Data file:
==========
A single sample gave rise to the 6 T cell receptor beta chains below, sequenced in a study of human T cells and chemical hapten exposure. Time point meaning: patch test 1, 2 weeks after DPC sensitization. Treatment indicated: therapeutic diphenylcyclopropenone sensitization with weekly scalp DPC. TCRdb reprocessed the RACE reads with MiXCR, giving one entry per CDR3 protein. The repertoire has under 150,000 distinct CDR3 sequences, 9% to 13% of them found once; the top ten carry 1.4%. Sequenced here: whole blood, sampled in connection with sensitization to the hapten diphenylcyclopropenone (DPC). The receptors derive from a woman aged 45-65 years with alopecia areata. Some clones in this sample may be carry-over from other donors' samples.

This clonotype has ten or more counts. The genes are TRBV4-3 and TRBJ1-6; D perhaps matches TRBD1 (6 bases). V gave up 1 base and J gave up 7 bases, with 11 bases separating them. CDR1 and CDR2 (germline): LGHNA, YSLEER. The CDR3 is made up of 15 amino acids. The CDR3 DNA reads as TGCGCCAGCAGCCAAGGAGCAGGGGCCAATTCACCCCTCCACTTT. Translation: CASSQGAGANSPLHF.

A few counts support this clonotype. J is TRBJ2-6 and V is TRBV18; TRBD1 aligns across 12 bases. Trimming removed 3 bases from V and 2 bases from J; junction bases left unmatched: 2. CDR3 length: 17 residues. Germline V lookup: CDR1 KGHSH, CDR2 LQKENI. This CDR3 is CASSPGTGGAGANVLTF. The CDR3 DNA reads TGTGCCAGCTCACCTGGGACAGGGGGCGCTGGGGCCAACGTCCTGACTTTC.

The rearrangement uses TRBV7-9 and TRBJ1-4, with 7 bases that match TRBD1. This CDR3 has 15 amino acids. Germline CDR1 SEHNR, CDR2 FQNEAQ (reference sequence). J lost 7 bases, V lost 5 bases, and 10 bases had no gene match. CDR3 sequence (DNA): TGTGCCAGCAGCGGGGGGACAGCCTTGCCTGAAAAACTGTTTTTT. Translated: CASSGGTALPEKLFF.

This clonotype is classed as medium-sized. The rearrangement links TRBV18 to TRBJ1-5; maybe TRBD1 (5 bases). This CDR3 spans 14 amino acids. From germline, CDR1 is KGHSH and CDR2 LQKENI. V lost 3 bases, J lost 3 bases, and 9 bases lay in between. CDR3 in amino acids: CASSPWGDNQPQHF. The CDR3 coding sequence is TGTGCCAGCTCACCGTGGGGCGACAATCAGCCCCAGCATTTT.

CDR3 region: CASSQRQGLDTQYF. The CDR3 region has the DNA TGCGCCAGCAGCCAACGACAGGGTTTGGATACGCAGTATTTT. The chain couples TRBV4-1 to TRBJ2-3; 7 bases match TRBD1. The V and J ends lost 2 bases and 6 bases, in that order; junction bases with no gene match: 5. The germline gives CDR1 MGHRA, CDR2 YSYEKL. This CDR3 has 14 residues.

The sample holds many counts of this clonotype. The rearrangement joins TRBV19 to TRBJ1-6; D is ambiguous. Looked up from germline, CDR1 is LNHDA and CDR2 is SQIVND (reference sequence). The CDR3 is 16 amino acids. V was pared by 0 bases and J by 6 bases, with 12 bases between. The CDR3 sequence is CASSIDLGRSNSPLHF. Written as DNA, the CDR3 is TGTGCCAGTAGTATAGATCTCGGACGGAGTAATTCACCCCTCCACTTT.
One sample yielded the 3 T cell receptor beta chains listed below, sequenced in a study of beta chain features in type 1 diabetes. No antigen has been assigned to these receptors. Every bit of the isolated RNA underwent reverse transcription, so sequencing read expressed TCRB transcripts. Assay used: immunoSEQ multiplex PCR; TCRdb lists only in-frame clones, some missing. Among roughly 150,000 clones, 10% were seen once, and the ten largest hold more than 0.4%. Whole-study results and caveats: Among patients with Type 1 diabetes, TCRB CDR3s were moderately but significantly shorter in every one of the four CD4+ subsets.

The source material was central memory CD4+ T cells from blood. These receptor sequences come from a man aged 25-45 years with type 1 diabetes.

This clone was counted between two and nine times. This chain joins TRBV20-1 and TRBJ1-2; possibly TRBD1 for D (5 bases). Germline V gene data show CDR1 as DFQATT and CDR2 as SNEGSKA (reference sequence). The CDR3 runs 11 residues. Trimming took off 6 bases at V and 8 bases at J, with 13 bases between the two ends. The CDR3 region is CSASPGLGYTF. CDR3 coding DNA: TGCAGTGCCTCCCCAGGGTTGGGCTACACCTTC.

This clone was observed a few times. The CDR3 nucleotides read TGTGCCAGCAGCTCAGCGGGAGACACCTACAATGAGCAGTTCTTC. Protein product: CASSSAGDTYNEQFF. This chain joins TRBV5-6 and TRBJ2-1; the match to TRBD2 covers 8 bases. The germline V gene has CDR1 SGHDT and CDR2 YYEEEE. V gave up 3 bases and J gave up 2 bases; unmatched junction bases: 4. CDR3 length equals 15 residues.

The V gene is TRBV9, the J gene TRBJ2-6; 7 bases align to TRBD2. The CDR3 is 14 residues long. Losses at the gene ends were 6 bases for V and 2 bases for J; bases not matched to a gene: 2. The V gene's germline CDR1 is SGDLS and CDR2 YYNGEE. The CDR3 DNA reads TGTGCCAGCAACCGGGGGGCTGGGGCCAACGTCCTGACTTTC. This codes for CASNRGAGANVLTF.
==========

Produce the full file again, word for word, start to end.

A single sample gave rise to the 6 T cell receptor beta chains below, sequenced in a study of human T cells and chemical hapten exposure. Time point meaning: patch test 1, 2 weeks after DPC sensitization. Treatment indicated: therapeutic diphenylcyclopropenone sensitization with weekly scalp DPC. TCRdb reprocessed the RACE reads with MiXCR, giving one entry per CDR3 protein. The repertoire has under 150,000 distinct CDR3 sequences, 9% to 13% of them found once; the top ten carry 1.4%. Sequenced here: whole blood, sampled in connection with sensitization to the hapten diphenylcyclopropenone (DPC). The receptors derive from a woman aged 45-65 years with alopecia areata. Some clones in this sample may be carry-over from other donors' samples.

This clonotype has ten or more counts. The genes are TRBV4-3 and TRBJ1-6; D perhaps matches TRBD1 (6 bases). V gave up 1 base and J gave up 7 bases, with 11 bases separating them. CDR1 and CDR2 (germline): LGHNA, YSLEER. The CDR3 is made up of 15 amino acids. The CDR3 DNA reads as TGCGCCAGCAGCCAAGGAGCAGGGGCCAATTCACCCCTCCACTTT. Translation: CASSQGAGANSPLHF.

A few counts support this clonotype. J is TRBJ2-6 and V is TRBV18; TRBD1 aligns across 12 bases. Trimming removed 3 bases from V and 2 bases from J; junction bases left unmatched: 2. CDR3 length: 17 residues. Germline V lookup: CDR1 KGHSH, CDR2 LQKENI. This CDR3 is CASSPGTGGAGANVLTF. The CDR3 DNA reads TGTGCCAGCTCACCTGGGACAGGGGGCGCTGGGGCCAACGTCCTGACTTTC.

The rearrangement uses TRBV7-9 and TRBJ1-4, with 7 bases that match TRBD1. This CDR3 has 15 amino acids. Germline CDR1 SEHNR, CDR2 FQNEAQ (reference sequence). J lost 7 bases, V lost 5 bases, and 10 bases had no gene match. CDR3 sequence (DNA): TGTGCCAGCAGCGGGGGGACAGCCTTGCCTGAAAAACTGTTTTTT. Translated: CASSGGTALPEKLFF.

This clonotype is classed as medium-sized. The rearrangement links TRBV18 to TRBJ1-5; maybe TRBD1 (5 bases). This CDR3 spans 14 amino acids. From germline, CDR1 is KGHSH and CDR2 LQKENI. V lost 3 bases, J lost 3 bases, and 9 bases lay in between. CDR3 in amino acids: CASSPWGDNQPQHF. The CDR3 coding sequence is TGTGCCAGCTCACCGTGGGGCGACAATCAGCCCCAGCATTTT.

CDR3 region: CASSQRQGLDTQYF. The CDR3 region has the DNA TGCGCCAGCAGCCAACGACAGGGTTTGGATACGCAGTATTTT. The chain couples TRBV4-1 to TRBJ2-3; 7 bases match TRBD1. The V and J ends lost 2 bases and 6 bases, in that order; junction bases with no gene match: 5. The germline gives CDR1 MGHRA, CDR2 YSYEKL. This CDR3 has 14 residues.

The sample holds many counts of this clonotype. The rearrangement joins TRBV19 to TRBJ1-6; D is ambiguous. Looked up from germline, CDR1 is LNHDA and CDR2 is SQIVND (reference sequence). The CDR3 is 16 amino acids. V was pared by 0 bases and J by 6 bases, with 12 bases between. The CDR3 sequence is CASSIDLGRSNSPLHF. Written as DNA, the CDR3 is TGTGCCAGTAGTATAGATCTCGGACGGAGTAATTCACCCCTCCACTTT.
One sample yielded the 3 T cell receptor beta chains listed below, sequenced in a study of beta chain features in type 1 diabetes. No antigen has been assigned to these receptors. Every bit of the isolated RNA underwent reverse transcription, so sequencing read expressed TCRB transcripts. Assay used: immunoSEQ multiplex PCR; TCRdb lists only in-frame clones, some missing. Among roughly 150,000 clones, 10% were seen once, and the ten largest hold more than 0.4%. Whole-study results and caveats: Among patients with Type 1 diabetes, TCRB CDR3s were moderately but significantly shorter in every one of the four CD4+ subsets.

The source material was central memory CD4+ T cells from blood. These receptor sequences come from a man aged 25-45 years with type 1 diabetes.

This clone was counted between two and nine times. This chain joins TRBV20-1 and TRBJ1-2; possibly TRBD1 for D (5 bases). Germline V gene data show CDR1 as DFQATT and CDR2 as SNEGSKA (reference sequence). The CDR3 runs 11 residues. Trimming took off 6 bases at V and 8 bases at J, with 13 bases between the two ends. The CDR3 region is CSASPGLGYTF. CDR3 coding DNA: TGCAGTGCCTCCCCAGGGTTGGGCTACACCTTC.

This clone was observed a few times. The CDR3 nucleotides read TGTGCCAGCAGCTCAGCGGGAGACACCTACAATGAGCAGTTCTTC. Protein product: CASSSAGDTYNEQFF. This chain joins TRBV5-6 and TRBJ2-1; the match to TRBD2 covers 8 bases. The germline V gene has CDR1 SGHDT and CDR2 YYEEEE. V gave up 3 bases and J gave up 2 bases; unmatched junction bases: 4. CDR3 length equals 15 residues.

The V gene is TRBV9, the J gene TRBJ2-6; 7 bases align to TRBD2. The CDR3 is 14 residues long. Losses at the gene ends were 6 bases for V and 2 bases for J; bases not matched to a gene: 2. The V gene's germline CDR1 is SGDLS and CDR2 YYNGEE. The CDR3 DNA reads TGTGCCAGCAACCGGGGGGCTGGGGCCAACGTCCTGACTTTC. This codes for CASNRGAGANVLTF.